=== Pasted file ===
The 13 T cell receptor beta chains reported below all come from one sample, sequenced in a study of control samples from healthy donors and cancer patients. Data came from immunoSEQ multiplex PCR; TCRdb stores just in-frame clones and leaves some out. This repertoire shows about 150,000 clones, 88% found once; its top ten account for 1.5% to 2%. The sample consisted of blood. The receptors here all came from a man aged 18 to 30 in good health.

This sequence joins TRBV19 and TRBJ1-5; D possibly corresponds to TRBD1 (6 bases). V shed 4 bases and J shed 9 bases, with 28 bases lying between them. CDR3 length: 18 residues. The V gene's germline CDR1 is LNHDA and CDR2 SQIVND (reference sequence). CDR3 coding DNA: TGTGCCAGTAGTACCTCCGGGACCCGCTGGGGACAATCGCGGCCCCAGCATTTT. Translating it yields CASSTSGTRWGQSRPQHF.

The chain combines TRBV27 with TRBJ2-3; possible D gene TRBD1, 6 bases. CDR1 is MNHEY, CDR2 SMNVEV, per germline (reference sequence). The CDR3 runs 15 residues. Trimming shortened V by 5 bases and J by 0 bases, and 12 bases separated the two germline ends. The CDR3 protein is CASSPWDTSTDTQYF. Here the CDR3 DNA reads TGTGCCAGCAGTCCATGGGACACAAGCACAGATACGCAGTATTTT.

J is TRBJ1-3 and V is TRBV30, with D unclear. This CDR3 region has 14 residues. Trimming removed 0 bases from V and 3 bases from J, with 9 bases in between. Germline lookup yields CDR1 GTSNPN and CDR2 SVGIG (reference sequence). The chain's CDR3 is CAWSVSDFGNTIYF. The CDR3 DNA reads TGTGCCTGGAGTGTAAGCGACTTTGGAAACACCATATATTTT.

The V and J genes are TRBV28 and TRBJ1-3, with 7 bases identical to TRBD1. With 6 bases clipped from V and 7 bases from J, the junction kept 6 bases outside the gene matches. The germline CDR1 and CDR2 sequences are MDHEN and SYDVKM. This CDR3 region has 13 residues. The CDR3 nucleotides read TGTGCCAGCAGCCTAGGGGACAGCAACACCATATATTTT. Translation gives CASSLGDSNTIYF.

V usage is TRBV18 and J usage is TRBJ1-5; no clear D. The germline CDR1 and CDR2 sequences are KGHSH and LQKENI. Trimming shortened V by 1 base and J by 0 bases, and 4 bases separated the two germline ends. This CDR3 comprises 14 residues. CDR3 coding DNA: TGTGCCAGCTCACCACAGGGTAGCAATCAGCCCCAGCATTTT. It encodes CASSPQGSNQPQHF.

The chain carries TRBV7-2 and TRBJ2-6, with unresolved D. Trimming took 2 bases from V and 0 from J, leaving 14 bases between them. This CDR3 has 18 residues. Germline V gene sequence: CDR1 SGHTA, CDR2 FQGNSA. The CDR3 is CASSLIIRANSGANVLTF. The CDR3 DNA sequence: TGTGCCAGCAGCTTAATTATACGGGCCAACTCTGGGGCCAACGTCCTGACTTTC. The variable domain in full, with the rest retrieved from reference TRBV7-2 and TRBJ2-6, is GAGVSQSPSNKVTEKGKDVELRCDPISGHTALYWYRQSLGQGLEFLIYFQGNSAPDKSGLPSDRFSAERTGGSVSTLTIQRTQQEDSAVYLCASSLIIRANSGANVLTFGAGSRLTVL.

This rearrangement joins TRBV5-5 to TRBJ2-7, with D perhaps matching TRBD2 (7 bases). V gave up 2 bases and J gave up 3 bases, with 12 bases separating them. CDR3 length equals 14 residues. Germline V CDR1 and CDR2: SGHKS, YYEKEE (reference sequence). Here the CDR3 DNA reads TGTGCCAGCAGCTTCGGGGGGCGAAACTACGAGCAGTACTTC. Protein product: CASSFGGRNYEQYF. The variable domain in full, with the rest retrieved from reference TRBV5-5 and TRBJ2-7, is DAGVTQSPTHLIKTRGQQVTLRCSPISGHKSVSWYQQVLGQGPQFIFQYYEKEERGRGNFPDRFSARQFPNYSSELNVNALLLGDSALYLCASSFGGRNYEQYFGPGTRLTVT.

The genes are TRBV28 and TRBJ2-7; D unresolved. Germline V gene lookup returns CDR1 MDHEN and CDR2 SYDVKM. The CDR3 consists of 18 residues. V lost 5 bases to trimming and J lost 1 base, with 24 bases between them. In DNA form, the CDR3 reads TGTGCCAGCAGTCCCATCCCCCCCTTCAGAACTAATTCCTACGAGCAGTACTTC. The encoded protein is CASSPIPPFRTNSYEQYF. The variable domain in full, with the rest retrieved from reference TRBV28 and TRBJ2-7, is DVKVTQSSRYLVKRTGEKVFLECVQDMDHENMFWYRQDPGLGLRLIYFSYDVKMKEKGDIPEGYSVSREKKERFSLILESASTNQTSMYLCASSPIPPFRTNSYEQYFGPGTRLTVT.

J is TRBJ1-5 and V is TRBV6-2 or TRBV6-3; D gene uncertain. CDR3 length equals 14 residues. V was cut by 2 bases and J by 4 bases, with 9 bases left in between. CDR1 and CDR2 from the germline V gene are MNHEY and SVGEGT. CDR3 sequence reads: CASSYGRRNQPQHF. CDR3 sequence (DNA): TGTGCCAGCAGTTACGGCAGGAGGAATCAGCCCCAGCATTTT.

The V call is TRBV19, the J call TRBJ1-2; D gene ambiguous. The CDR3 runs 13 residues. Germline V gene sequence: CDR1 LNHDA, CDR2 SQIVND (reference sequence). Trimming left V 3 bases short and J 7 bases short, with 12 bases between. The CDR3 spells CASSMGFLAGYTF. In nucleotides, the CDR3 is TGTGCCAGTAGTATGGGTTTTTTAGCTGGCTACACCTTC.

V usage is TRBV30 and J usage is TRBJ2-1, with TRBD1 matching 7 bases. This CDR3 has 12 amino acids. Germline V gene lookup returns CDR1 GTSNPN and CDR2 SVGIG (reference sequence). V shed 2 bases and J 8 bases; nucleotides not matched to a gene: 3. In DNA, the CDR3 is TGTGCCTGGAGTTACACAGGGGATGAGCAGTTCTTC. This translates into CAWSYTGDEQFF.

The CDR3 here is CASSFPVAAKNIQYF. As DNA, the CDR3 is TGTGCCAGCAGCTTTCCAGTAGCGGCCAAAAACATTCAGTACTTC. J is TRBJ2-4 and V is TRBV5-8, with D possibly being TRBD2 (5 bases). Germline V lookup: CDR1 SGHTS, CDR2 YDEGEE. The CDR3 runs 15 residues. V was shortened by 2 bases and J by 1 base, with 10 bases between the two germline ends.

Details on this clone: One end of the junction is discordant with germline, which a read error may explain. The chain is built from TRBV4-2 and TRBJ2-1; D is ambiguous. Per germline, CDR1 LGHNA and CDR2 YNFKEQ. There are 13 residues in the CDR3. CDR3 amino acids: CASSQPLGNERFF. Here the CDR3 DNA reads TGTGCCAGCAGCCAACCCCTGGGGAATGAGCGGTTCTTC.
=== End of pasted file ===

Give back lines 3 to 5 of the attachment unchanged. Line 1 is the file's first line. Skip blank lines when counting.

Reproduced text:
The chain combines TRBV27 with TRBJ2-3; possible D gene TRBD1, 6 bases. CDR1 is MNHEY, CDR2 SMNVEV, per germline (reference sequence). The CDR3 runs 15 residues. Trimming shortened V by 5 bases and J by 0 bases, and 12 bases separated the two germline ends. The CDR3 protein is CASSPWDTSTDTQYF. Here the CDR3 DNA reads TGTGCCAGCAGTCCATGGGACACAAGCACAGATACGCAGTATTTT.

J is TRBJ1-3 and V is TRBV30, with D unclear. This CDR3 region has 14 residues. Trimming removed 0 bases from V and 3 bases from J, with 9 bases in between. Germline lookup yields CDR1 GTSNPN and CDR2 SVGIG (reference sequence). The chain's CDR3 is CAWSVSDFGNTIYF. The CDR3 DNA reads TGTGCCTGGAGTGTAAGCGACTTTGGAAACACCATATATTTT.

The V and J genes are TRBV28 and TRBJ1-3, with 7 bases identical to TRBD1. With 6 bases clipped from V and 7 bases from J, the junction kept 6 bases outside the gene matches. The germline CDR1 and CDR2 sequences are MDHEN and SYDVKM. This CDR3 region has 13 residues. The CDR3 nucleotides read TGTGCCAGCAGCCTAGGGGACAGCAACACCATATATTTT. Translation gives CASSLGDSNTIYF.